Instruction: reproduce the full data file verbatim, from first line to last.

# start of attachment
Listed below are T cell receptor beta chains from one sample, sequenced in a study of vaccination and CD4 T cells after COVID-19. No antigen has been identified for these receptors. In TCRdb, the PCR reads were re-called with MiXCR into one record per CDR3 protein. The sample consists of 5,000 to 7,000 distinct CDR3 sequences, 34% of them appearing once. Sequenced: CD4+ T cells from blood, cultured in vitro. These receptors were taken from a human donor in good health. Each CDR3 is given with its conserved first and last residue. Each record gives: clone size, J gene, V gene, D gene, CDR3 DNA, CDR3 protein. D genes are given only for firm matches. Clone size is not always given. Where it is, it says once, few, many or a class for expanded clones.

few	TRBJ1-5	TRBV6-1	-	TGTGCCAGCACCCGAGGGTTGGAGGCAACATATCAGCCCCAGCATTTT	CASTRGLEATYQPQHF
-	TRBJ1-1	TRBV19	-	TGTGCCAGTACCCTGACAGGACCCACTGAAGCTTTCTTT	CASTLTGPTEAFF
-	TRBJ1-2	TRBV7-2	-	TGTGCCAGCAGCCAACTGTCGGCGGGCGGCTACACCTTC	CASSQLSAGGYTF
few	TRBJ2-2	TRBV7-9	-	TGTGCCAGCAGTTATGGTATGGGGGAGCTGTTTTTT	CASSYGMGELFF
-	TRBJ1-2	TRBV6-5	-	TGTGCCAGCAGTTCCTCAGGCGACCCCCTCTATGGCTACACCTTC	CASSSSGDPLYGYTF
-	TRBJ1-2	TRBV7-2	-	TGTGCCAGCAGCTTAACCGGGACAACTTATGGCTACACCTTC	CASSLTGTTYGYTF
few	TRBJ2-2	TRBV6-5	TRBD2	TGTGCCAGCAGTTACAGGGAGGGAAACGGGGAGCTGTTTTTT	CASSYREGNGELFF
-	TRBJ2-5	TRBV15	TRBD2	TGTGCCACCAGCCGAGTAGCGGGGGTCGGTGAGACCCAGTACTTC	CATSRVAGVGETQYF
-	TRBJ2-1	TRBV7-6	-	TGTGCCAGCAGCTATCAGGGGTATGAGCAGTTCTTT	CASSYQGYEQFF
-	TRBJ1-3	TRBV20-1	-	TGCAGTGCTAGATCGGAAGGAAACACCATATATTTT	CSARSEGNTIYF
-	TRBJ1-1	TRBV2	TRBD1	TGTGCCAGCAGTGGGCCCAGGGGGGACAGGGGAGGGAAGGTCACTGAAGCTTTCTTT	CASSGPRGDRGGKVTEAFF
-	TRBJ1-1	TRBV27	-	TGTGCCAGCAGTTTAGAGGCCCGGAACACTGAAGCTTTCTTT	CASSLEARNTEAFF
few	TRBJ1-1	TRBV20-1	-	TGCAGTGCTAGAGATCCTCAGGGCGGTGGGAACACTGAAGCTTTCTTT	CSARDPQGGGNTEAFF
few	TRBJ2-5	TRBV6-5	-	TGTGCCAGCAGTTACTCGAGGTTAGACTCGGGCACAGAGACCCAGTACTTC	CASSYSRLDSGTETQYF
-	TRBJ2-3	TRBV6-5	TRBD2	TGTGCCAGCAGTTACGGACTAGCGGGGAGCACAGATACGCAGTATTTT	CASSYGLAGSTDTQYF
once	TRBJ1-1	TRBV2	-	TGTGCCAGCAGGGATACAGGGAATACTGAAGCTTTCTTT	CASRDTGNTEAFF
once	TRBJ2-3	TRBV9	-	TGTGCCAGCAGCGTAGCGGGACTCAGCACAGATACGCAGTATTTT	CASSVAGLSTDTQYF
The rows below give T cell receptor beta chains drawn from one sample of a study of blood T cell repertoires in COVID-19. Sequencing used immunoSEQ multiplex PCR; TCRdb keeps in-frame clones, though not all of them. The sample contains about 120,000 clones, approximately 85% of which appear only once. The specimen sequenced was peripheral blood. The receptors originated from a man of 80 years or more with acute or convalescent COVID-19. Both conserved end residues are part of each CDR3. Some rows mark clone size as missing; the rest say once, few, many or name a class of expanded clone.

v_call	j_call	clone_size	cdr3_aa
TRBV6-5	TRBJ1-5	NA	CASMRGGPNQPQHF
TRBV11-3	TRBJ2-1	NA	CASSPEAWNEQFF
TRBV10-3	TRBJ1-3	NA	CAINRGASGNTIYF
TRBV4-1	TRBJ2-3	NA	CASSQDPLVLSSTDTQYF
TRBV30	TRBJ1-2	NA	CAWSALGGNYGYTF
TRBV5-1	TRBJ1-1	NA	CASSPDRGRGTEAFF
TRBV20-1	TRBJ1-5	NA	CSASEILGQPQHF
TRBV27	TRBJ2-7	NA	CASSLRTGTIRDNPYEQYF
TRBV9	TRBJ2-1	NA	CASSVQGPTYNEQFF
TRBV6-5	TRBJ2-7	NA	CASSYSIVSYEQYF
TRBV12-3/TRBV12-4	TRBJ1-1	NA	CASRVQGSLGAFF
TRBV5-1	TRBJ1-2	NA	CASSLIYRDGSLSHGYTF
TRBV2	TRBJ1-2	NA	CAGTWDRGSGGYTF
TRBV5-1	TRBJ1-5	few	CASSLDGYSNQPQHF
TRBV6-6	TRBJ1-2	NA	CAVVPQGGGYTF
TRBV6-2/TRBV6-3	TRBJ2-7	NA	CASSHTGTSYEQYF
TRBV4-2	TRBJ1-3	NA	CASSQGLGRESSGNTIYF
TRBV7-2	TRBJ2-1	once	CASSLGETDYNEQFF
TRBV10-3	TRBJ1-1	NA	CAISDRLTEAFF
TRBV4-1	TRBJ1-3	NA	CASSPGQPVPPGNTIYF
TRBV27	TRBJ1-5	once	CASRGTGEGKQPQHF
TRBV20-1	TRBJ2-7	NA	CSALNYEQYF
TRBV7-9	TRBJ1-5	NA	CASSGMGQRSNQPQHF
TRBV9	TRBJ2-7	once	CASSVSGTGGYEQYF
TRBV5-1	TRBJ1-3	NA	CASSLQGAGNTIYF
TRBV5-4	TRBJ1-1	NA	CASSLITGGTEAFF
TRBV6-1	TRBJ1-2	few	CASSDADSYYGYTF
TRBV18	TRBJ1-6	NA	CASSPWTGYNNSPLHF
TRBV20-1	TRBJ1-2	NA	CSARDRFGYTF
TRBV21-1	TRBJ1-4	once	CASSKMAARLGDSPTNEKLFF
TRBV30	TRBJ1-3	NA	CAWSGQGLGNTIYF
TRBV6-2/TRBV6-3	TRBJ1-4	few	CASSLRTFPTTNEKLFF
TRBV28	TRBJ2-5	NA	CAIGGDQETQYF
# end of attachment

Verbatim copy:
Listed below are T cell receptor beta chains from one sample, sequenced in a study of vaccination and CD4 T cells after COVID-19. No antigen has been identified for these receptors. In TCRdb, the PCR reads were re-called with MiXCR into one record per CDR3 protein. The sample consists of 5,000 to 7,000 distinct CDR3 sequences, 34% of them appearing once. Sequenced: CD4+ T cells from blood, cultured in vitro. These receptors were taken from a human donor in good health. Each CDR3 is given with its conserved first and last residue. Each record gives: clone size, J gene, V gene, D gene, CDR3 DNA, CDR3 protein. D genes are given only for firm matches. Clone size is not always given. Where it is, it says once, few, many or a class for expanded clones.

few	TRBJ1-5	TRBV6-1	-	TGTGCCAGCACCCGAGGGTTGGAGGCAACATATCAGCCCCAGCATTTT	CASTRGLEATYQPQHF
-	TRBJ1-1	TRBV19	-	TGTGCCAGTACCCTGACAGGACCCACTGAAGCTTTCTTT	CASTLTGPTEAFF
-	TRBJ1-2	TRBV7-2	-	TGTGCCAGCAGCCAACTGTCGGCGGGCGGCTACACCTTC	CASSQLSAGGYTF
few	TRBJ2-2	TRBV7-9	-	TGTGCCAGCAGTTATGGTATGGGGGAGCTGTTTTTT	CASSYGMGELFF
-	TRBJ1-2	TRBV6-5	-	TGTGCCAGCAGTTCCTCAGGCGACCCCCTCTATGGCTACACCTTC	CASSSSGDPLYGYTF
-	TRBJ1-2	TRBV7-2	-	TGTGCCAGCAGCTTAACCGGGACAACTTATGGCTACACCTTC	CASSLTGTTYGYTF
few	TRBJ2-2	TRBV6-5	TRBD2	TGTGCCAGCAGTTACAGGGAGGGAAACGGGGAGCTGTTTTTT	CASSYREGNGELFF
-	TRBJ2-5	TRBV15	TRBD2	TGTGCCACCAGCCGAGTAGCGGGGGTCGGTGAGACCCAGTACTTC	CATSRVAGVGETQYF
-	TRBJ2-1	TRBV7-6	-	TGTGCCAGCAGCTATCAGGGGTATGAGCAGTTCTTT	CASSYQGYEQFF
-	TRBJ1-3	TRBV20-1	-	TGCAGTGCTAGATCGGAAGGAAACACCATATATTTT	CSARSEGNTIYF
-	TRBJ1-1	TRBV2	TRBD1	TGTGCCAGCAGTGGGCCCAGGGGGGACAGGGGAGGGAAGGTCACTGAAGCTTTCTTT	CASSGPRGDRGGKVTEAFF
-	TRBJ1-1	TRBV27	-	TGTGCCAGCAGTTTAGAGGCCCGGAACACTGAAGCTTTCTTT	CASSLEARNTEAFF
few	TRBJ1-1	TRBV20-1	-	TGCAGTGCTAGAGATCCTCAGGGCGGTGGGAACACTGAAGCTTTCTTT	CSARDPQGGGNTEAFF
few	TRBJ2-5	TRBV6-5	-	TGTGCCAGCAGTTACTCGAGGTTAGACTCGGGCACAGAGACCCAGTACTTC	CASSYSRLDSGTETQYF
-	TRBJ2-3	TRBV6-5	TRBD2	TGTGCCAGCAGTTACGGACTAGCGGGGAGCACAGATACGCAGTATTTT	CASSYGLAGSTDTQYF
once	TRBJ1-1	TRBV2	-	TGTGCCAGCAGGGATACAGGGAATACTGAAGCTTTCTTT	CASRDTGNTEAFF
once	TRBJ2-3	TRBV9	-	TGTGCCAGCAGCGTAGCGGGACTCAGCACAGATACGCAGTATTTT	CASSVAGLSTDTQYF
The rows below give T cell receptor beta chains drawn from one sample of a study of blood T cell repertoires in COVID-19. Sequencing used immunoSEQ multiplex PCR; TCRdb keeps in-frame clones, though not all of them. The sample contains about 120,000 clones, approximately 85% of which appear only once. The specimen sequenced was peripheral blood. The receptors originated from a man of 80 years or more with acute or convalescent COVID-19. Both conserved end residues are part of each CDR3. Some rows mark clone size as missing; the rest say once, few, many or name a class of expanded clone.

v_call	j_call	clone_size	cdr3_aa
TRBV6-5	TRBJ1-5	NA	CASMRGGPNQPQHF
TRBV11-3	TRBJ2-1	NA	CASSPEAWNEQFF
TRBV10-3	TRBJ1-3	NA	CAINRGASGNTIYF
TRBV4-1	TRBJ2-3	NA	CASSQDPLVLSSTDTQYF
TRBV30	TRBJ1-2	NA	CAWSALGGNYGYTF
TRBV5-1	TRBJ1-1	NA	CASSPDRGRGTEAFF
TRBV20-1	TRBJ1-5	NA	CSASEILGQPQHF
TRBV27	TRBJ2-7	NA	CASSLRTGTIRDNPYEQYF
TRBV9	TRBJ2-1	NA	CASSVQGPTYNEQFF
TRBV6-5	TRBJ2-7	NA	CASSYSIVSYEQYF
TRBV12-3/TRBV12-4	TRBJ1-1	NA	CASRVQGSLGAFF
TRBV5-1	TRBJ1-2	NA	CASSLIYRDGSLSHGYTF
TRBV2	TRBJ1-2	NA	CAGTWDRGSGGYTF
TRBV5-1	TRBJ1-5	few	CASSLDGYSNQPQHF
TRBV6-6	TRBJ1-2	NA	CAVVPQGGGYTF
TRBV6-2/TRBV6-3	TRBJ2-7	NA	CASSHTGTSYEQYF
TRBV4-2	TRBJ1-3	NA	CASSQGLGRESSGNTIYF
TRBV7-2	TRBJ2-1	once	CASSLGETDYNEQFF
TRBV10-3	TRBJ1-1	NA	CAISDRLTEAFF
TRBV4-1	TRBJ1-3	NA	CASSPGQPVPPGNTIYF
TRBV27	TRBJ1-5	once	CASRGTGEGKQPQHF
TRBV20-1	TRBJ2-7	NA	CSALNYEQYF
TRBV7-9	TRBJ1-5	NA	CASSGMGQRSNQPQHF
TRBV9	TRBJ2-7	once	CASSVSGTGGYEQYF
TRBV5-1	TRBJ1-3	NA	CASSLQGAGNTIYF
TRBV5-4	TRBJ1-1	NA	CASSLITGGTEAFF
TRBV6-1	TRBJ1-2	few	CASSDADSYYGYTF
TRBV18	TRBJ1-6	NA	CASSPWTGYNNSPLHF
TRBV20-1	TRBJ1-2	NA	CSARDRFGYTF
TRBV21-1	TRBJ1-4	once	CASSKMAARLGDSPTNEKLFF
TRBV30	TRBJ1-3	NA	CAWSGQGLGNTIYF
TRBV6-2/TRBV6-3	TRBJ1-4	few	CASSLRTFPTTNEKLFF
TRBV28	TRBJ2-5	NA	CAIGGDQETQYF